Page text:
Discussion in 'Music Corner' started by lemonade kid, Jan 23, 2018.
I agree...with everything!
Brilliant, brilliant song. It's always in my Clark top five, and sometimes sits at number one. And it's even more poignant to know that it's straight-up autobiographical, written about the day he came home and found out his wife had left him. Charlie Rich should have covered this song.
Yes. Gene was always a brilliant craftsman, while wearing his heart on his sleeve with every song.
His "cover" of his own "Kansas City Southern" is a brilliant hard rocker. I love this version best from "Two Sides"...!
Great guitar break too.
This is a must have--off topic but so cool
The care and professionalism of the High Moon reissue is pretty apparent to me, good work!!
I always felt Two Sides would have been a stronger album if they had included "Daylight Line" and "What is Meant Will Be" in place of "Mary Lou" and "In The Pines". The other songs are all gorgeous. My personal favorite is "Silent Crusade". I think that one is especially very autobiographical. I always thought of this album as Gene's Blood on the Tracks. Lots of really good, reflective deep songs on there that came out of what was a very painful period for him. The High Moon reissue is gorgeous. I usually prefer vinyl, but the CD of this album is stellar. I did a brief questionnaire with James Talley who wrote the beautiful "Give My Love To My Marie" for the Echoes newsletter. He had some nice words to say about Gene:
May 5, 2017 no. 2
This track is from the bonus live tracks with the Silverados. Heartbreakingly beautiful:
When I first heard it I thought it was an old country song! I was surprised that Gene wrote it (and then again I wasn't surprised that he wrote it!)
A beautiful song - and, whoever said it was poorly recorded, you’re wrong!
That's one where I have to disagree with you. I don't think the new arrangement works at all, and that type of heavier rock is well outside Gene's area of strength. It's puzzling to me that he stuck this remake on there when he had better new songs available.
I'm with you.
While I agree with you about this particular song, I don’t think heavier stuff was necessarily outside Gene’s bailiwick. His performance on the 3 Byrds Land version of ‘7th Avenue Train’/‘Hula Mula Man’ was both commanding and convincing. That track smokes.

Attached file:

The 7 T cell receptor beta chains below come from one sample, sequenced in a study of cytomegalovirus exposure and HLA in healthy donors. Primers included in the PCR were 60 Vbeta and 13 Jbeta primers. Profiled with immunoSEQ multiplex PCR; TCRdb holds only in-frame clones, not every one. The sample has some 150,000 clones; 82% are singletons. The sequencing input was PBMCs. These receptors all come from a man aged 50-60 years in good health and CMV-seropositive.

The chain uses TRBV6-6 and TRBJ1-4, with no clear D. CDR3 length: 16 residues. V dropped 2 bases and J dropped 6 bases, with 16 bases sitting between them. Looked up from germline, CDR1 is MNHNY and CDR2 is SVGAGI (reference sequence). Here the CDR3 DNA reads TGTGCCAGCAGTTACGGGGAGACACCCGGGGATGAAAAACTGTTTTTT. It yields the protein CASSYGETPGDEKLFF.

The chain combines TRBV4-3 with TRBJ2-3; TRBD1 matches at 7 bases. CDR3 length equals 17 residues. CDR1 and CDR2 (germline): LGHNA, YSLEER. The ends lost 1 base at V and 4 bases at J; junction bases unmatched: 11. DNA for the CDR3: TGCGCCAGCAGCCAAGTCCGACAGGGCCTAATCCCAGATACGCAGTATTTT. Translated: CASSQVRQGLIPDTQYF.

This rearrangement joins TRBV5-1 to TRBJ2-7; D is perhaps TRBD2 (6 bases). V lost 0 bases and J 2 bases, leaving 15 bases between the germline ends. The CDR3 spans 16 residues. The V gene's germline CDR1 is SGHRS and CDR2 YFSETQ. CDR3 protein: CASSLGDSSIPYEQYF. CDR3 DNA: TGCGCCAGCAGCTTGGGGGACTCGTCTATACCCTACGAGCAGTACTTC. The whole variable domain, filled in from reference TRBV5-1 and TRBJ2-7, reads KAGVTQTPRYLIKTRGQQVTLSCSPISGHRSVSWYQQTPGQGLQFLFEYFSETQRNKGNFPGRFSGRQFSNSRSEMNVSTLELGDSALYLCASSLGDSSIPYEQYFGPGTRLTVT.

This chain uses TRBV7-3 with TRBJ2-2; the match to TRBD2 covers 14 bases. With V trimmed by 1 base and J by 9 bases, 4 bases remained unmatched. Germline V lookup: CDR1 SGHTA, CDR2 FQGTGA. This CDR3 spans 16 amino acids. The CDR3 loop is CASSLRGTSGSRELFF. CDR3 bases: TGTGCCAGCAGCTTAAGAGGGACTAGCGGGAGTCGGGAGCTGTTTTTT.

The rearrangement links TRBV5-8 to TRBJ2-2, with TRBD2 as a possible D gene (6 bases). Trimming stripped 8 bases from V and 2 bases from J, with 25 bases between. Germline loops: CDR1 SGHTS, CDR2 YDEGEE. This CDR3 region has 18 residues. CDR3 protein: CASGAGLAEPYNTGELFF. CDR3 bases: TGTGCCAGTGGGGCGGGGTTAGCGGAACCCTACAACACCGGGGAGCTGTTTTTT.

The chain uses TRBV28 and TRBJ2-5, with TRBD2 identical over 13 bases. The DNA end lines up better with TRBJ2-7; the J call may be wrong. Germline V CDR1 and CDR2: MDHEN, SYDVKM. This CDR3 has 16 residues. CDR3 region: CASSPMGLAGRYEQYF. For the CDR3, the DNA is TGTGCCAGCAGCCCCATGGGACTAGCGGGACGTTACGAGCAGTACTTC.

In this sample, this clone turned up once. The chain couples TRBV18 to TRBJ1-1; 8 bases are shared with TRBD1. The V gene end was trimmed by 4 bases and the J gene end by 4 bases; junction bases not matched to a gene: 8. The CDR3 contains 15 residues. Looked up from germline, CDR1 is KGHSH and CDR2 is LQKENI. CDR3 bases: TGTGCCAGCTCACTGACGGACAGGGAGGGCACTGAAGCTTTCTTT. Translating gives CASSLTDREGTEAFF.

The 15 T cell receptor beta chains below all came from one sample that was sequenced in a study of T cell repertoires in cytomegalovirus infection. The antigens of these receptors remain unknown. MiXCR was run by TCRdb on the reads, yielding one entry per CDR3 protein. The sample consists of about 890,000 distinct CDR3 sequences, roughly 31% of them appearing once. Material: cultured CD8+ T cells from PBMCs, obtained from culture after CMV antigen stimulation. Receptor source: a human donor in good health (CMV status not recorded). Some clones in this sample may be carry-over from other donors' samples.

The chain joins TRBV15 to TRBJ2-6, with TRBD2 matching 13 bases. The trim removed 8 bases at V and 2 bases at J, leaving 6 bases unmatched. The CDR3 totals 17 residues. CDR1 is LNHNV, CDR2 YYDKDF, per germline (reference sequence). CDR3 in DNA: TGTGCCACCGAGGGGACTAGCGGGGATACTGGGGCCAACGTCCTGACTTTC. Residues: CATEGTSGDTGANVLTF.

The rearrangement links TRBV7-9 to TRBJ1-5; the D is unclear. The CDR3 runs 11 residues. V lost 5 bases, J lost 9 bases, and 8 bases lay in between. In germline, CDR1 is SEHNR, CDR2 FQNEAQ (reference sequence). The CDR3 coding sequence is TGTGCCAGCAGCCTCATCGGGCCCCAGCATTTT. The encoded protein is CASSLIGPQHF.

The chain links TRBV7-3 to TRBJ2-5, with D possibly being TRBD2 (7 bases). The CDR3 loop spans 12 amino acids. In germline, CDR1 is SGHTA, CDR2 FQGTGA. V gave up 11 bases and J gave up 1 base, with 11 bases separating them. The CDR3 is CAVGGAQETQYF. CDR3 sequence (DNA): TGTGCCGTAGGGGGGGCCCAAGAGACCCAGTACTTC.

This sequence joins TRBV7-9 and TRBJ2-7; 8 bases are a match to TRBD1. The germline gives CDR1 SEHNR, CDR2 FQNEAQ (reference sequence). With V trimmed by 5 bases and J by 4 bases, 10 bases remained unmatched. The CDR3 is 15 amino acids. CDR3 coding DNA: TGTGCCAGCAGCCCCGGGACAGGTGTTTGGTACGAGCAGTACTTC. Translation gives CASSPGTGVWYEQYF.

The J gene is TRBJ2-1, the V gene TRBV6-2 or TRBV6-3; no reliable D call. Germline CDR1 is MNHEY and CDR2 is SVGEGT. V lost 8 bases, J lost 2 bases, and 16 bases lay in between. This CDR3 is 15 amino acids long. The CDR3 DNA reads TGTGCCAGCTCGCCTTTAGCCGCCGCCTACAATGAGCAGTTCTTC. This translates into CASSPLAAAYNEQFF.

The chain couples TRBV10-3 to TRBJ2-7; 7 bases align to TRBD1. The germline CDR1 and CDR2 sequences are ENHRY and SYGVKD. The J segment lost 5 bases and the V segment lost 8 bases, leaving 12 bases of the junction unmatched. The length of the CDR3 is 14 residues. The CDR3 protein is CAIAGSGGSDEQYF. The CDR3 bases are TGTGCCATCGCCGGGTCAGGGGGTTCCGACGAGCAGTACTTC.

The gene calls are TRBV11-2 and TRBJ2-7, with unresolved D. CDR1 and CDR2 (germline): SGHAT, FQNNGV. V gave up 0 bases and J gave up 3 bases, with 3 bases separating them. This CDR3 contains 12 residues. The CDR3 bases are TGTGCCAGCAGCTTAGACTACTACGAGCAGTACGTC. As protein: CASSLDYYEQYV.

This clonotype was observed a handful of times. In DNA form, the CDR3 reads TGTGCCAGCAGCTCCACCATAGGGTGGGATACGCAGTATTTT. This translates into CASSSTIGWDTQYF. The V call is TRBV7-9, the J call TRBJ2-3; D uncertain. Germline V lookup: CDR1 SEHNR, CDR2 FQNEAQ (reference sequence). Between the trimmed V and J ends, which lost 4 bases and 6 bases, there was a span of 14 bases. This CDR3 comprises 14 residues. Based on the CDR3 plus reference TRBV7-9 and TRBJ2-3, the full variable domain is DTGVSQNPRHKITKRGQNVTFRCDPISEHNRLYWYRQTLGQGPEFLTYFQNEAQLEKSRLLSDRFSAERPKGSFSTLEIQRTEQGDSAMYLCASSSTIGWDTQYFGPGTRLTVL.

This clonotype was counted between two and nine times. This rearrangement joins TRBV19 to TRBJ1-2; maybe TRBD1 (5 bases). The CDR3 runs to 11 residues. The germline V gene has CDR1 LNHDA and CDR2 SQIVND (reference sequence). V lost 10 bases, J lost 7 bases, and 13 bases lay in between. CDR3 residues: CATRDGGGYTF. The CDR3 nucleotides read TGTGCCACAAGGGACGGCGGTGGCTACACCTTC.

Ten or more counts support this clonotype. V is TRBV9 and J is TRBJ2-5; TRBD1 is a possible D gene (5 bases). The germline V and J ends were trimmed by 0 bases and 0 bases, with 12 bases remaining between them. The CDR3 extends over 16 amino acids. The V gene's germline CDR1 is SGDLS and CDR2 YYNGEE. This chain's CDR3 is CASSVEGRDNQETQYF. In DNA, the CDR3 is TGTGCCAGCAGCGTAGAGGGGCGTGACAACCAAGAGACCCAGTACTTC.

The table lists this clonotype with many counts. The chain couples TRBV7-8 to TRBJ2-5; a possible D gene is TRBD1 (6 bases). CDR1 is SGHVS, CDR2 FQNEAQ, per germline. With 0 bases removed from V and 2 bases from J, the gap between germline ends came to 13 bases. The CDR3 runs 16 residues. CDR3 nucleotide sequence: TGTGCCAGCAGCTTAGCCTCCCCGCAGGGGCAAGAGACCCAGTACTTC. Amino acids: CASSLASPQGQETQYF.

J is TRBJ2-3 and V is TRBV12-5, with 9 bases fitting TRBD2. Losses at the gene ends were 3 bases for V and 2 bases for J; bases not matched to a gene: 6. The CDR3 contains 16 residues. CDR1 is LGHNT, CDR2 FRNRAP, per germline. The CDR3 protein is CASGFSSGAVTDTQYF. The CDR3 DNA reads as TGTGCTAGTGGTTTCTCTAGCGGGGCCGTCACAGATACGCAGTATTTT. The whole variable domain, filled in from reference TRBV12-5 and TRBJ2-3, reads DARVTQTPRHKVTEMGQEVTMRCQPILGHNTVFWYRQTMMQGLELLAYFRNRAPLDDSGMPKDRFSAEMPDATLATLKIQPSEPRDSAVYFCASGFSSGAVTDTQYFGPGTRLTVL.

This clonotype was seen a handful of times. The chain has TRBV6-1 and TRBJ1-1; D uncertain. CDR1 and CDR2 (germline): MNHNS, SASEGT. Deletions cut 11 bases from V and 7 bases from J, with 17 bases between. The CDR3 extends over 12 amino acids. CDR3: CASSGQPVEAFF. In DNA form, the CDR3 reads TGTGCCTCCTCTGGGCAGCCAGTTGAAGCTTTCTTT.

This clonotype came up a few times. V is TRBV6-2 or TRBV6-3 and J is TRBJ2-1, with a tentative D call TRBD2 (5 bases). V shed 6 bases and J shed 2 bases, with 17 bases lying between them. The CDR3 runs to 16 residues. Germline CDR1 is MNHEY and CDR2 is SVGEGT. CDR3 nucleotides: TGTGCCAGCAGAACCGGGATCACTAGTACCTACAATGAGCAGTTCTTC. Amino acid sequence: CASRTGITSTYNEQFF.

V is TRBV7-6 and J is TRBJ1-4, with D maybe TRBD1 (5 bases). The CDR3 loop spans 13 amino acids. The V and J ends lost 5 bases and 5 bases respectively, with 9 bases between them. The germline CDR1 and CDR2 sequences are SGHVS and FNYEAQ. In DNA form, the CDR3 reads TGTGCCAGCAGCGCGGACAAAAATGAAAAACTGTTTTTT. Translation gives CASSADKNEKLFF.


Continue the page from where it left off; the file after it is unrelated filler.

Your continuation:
The reason for the inclusion of ‘Kansas City Southern’ is probably a little more practical than one might think: it was a standby in the Silverados’ repertoire (and their swingin’ interpretation of it worked, IMO). My guess is that Gene wanted to re-record/reintroduce the song—with the Silverados’ sound in mind— and so it was slated for inclusion on the album. When Tommy turfed the Silverados after one or two sessions in favour of studio pros, he had the temerity to ask Duke Bardwell and Roger White to hang around long enough to assist their replacements in learning the material.
I think Hillman's a bit underappreciated also. His voice on his solo album Morning Sky is like melting butter.
Hillman solo is amazing, and has a following but definitely underrated. His work on Manassas is wonderful. AND Flying Burritos!
This is a bit off topic, but does anyone have any misheard Gene Clark lyrics they want to share? I'm compiling a list for April Fool's Day!
Here are a couple that I have:
"You're just a bag of bones" Gypsy Rider
"Always on staircases" She Don't Care About Time
I love this a bit harder rocker too.
I have an outtake that rocks it even harder. Love thos old time rocker.
and this one...Carry On. One of my faves. A mellow rocker.
Covered so far...
1- Gene Clark with The Gosdin Bros 1967
2-Fantastic Expedition of Dillard & Clark 1968
3-Through The Morning Through The Night 1969
4-White Light 1971
6-No Other 19747-Two Sides To Every Story 1977
8-McGuinn Clark Hillman
To be covered still...
9-So Rebellious A Lover 1987
11-Silhouetted In Light 1992
AllMusic Review by William Ruhlmann
Although Roger McGuinn, Gene Clark, and Chris Hillman were founding members of the Byrds, when they reunited as a trio at the end of the 1970s they seemed determined to create a sound that did not remind listeners of the earlier group. Though their music was still mainstream pop/rock with folk antecedents, it sounded like contemporary '70s studio rock, even to the point of including a song with a disco arrangement, "Release Me Girl." ...
McGuinn, Clark & Hillman - McGuinn, Clark & Hillman, Roger McGuinn, Gene Clark, Chris Hillman | Songs, Reviews, Credits | AllMusic
So do you agree? What do you like or dislike 0n MCH?
I love this one:
And this one is so pretty:
I personally like the live videos better. More immediate and pleasing. No so over produced.
Of course I'll watch anything with Gene rocking on guitar. Sweet!
Don't You Write Her Off...this seemed like a pretty big hit on underground FM.
Covering this starting today for a while:
I also think Hillman is one of the most underrated bass players. Quite often stunning.
This is an amazing live soundboard from their 1978 tour in Australia....love this so much more than than the studio LP.
And they play a little the Manassas, Hillman/Stills song: It Doesn't Matter. Sweet
I've always disliked this song...
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